Whew, I'm struggling to get that.

Castle stack is tremendous. I love it. But it's downfall is that the community isn't given enough control over the document imo, OR isn't contributing enough to the document to make it more than what it is.

Something needs to be done, telling my client/boss that 'hey, it's not document but we have the trunk code to run our multi-billion dollar company gets people a bit nervous!

Thanks for your article, all the help we can get from guys like you really helps show off this great open source stack!

Mike Hadlow said...


Thanks for a great comment.

True, the Castle documentation is not great. But to be fair it's mostly aimed at the release candidate, not the trunk. If you compile and use the Castle trunk in your software then you are playing with a work in progress. Of course it's not as reassuring as telling your boss that you are using a mature product from a recognised vendor.

I'm sure Hamilton Verissimo would love to have you, or anyone else, contribute to the Castle documentation, so to say that the community isn't given enough control over it is unfair.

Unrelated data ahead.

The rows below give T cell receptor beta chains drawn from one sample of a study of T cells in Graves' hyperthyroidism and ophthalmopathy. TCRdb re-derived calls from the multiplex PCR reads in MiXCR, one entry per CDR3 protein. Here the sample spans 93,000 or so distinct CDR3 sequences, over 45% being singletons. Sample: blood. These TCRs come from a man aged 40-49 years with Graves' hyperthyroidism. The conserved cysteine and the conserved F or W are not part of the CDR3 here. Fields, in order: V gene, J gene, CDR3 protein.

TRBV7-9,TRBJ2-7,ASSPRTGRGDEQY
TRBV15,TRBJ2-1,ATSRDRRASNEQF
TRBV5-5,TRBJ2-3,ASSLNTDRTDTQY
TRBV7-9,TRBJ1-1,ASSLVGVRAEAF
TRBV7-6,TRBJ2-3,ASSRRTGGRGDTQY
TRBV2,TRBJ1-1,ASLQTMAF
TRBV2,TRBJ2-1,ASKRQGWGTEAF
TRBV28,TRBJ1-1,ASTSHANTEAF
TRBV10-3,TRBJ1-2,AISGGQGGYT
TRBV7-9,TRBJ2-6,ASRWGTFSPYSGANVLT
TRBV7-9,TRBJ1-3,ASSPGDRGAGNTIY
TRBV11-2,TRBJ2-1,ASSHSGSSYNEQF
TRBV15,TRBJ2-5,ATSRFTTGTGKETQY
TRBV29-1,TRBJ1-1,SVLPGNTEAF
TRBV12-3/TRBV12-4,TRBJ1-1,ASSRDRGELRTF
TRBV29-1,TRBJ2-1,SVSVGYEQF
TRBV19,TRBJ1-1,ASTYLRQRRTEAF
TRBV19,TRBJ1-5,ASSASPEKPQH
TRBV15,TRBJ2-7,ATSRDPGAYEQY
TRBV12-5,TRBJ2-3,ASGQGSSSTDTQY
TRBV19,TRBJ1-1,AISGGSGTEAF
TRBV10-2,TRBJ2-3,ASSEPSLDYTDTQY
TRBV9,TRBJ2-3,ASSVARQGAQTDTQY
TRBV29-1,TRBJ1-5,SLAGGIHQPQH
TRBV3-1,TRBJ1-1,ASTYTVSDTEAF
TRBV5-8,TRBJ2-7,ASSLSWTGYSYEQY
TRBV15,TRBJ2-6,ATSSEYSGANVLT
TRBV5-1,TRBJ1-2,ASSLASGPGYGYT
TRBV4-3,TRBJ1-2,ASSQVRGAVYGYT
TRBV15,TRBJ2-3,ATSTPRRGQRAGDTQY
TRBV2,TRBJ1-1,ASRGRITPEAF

I approach open source software from a slightly different angle. I ask myself, "would I like Ayende and Craig to work on my enterprise system?" Well of course I would. They are far far better programmers than I am and they are giving away code. I could try and integrate the Windsor IoC (a very mature and stable container) and WCF (one of Microsoft's core technologies) myself, but would I do as good a job?

I find it strange that developers are always ready to re-invent the wheel or copy and paste some code they find on a blog, but are reluctant to build and use open source frameworks. You have the code and the guy who wrote it is only an email away. You can judge for yourself if you think it's fit for purpose. Your boss hired you to write code from scratch, surely he should trust your judgment in choosing what code to include from 3rd parties?

Anonymous said...

Fair enough :)

How about in the trunk WCF Facility section of the Castle website, you go post a link to this blog post so that the next guy, like you, can find the info?


drunkirishcoder said...

Is the facility using a special proxy that will handle reset after faulting? Or is this just the default WCF proxy generated by the ChannelFactory?

Mike Hadlow said...

Daniel Jim,

I don't know. I'll be the first to admit that I'm no WCF expert. Is this quote from Craig Neuwirt relevant?

"Automatic detection of unhanded channel faults and re-acquisition of new channel proxy

You can continue to use client proxy even after an exception occurs. By default WCF makes all faulted channels unavailable."

drunkirishcoder said...

Yeah, that answers my question. Thanks.

Anonymous said...

Many thanks for the simple intro.